Over three years ago, in September 2013, Pirinate Consulting Group LLC, in its capacity as Litigation Trustee (the “Trustee”) of the NewPage Creditor Litigation Trust, began filing complaints in the Delaware Bankruptcy Court seeking the avoidance and recovery of what the Trustee alleges are preferential transfers.  You can read our summary of the initial preference

On August 4, 2016, the Delaware Bankruptcy Court considered cross-motions for summary judgment in a preference action case styled as Pirinate Consulting Group, LLC v. Maryland Department of the Environment (In re NewPage Corp.), Adv. Pro. No. 13-52206 (KG).  This gem of an opinion is noteworthy in that it analyzes various defenses raised by

Introduction

In January, Mortgage Lenders Network commenced over 65 adversary actions against various defendants, seeking the avoidance and recovery of preferential transfers (read one of the preference complaints here).  As reflected in its complaints,  Mortgage Lenders filed a chapter 11 bankruptcy petition in the Delaware Bankruptcy Court on February 5, 2007. During the ten years prior to its bankruptcy, Mortgage Lenders grew from a small mortgage company with seven employees, to a residential mortgage provider serving 47 states with over 1,700 employees.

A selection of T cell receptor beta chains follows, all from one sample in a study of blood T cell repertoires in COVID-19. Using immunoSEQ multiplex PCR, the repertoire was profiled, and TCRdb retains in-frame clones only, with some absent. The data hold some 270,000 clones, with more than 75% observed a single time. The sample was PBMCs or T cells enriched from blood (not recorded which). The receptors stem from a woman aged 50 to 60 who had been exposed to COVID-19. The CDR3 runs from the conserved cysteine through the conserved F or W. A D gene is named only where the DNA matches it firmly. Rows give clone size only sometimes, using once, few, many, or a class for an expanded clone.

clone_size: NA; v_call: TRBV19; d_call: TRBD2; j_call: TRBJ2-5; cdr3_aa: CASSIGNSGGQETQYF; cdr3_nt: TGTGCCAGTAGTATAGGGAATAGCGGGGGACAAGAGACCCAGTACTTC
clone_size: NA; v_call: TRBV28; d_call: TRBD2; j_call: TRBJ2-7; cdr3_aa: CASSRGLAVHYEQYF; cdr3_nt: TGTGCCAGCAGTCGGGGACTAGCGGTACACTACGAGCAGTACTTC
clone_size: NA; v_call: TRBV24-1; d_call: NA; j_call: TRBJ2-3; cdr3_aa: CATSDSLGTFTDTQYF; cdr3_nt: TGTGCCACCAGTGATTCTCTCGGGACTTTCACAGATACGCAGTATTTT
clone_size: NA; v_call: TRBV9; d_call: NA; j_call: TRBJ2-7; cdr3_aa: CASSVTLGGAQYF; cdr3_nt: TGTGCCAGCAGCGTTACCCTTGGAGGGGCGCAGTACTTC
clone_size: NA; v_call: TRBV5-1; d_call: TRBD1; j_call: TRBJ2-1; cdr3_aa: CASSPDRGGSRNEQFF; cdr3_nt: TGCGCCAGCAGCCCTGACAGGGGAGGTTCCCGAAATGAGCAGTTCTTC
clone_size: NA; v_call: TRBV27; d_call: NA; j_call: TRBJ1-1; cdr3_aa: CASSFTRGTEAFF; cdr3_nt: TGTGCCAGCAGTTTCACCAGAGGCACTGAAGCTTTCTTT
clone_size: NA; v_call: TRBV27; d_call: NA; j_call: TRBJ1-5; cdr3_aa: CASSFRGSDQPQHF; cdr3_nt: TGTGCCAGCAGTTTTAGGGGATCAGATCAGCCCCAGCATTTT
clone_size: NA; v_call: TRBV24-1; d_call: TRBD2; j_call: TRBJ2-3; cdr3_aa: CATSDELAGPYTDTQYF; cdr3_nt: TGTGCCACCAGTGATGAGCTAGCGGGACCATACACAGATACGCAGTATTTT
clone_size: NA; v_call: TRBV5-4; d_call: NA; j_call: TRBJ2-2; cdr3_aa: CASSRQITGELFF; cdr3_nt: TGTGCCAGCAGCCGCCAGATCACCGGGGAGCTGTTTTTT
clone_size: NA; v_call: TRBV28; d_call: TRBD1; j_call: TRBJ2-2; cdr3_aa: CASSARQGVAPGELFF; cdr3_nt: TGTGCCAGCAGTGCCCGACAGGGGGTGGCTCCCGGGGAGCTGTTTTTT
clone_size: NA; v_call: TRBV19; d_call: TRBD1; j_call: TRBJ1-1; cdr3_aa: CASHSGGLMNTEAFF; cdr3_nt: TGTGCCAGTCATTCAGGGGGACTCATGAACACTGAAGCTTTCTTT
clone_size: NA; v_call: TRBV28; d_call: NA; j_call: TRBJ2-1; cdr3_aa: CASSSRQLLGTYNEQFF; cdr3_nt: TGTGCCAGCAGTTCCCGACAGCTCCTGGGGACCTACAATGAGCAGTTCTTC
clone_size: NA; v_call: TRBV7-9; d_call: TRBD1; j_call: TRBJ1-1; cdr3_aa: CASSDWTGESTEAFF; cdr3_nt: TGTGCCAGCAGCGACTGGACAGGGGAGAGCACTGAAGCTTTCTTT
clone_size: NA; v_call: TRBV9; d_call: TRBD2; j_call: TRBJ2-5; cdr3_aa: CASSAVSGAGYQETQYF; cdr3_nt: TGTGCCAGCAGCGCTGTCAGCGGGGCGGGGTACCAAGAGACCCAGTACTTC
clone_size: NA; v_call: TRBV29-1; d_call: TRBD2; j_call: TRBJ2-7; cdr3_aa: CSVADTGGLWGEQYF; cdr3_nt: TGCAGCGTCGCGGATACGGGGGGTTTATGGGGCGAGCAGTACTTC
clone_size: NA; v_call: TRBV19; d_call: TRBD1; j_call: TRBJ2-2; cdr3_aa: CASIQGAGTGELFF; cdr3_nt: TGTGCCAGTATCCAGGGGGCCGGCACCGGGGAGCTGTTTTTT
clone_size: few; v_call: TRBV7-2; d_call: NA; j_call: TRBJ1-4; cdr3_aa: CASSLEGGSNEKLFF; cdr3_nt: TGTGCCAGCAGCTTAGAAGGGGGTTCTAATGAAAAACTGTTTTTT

Given the commencement of Mortgage Lenders’ preference program, this post provides a brief summary of the elements and common defenses to preference claims.

Elements to a Preference Claim

In order to establish that a party received a preferential transfer, the plaintiff must prove that payments were received by a creditor on account of an “antecedent debt.” Further, the preferential payments must be made (i.) while the debtor was “insolvent”, (ii.) made within 90 days before the debtor filed for bankruptcy, and (iii.) the payments provide the creditor with more payments than it would receive if the debtor had liquidated under a chapter 7 liquidation.


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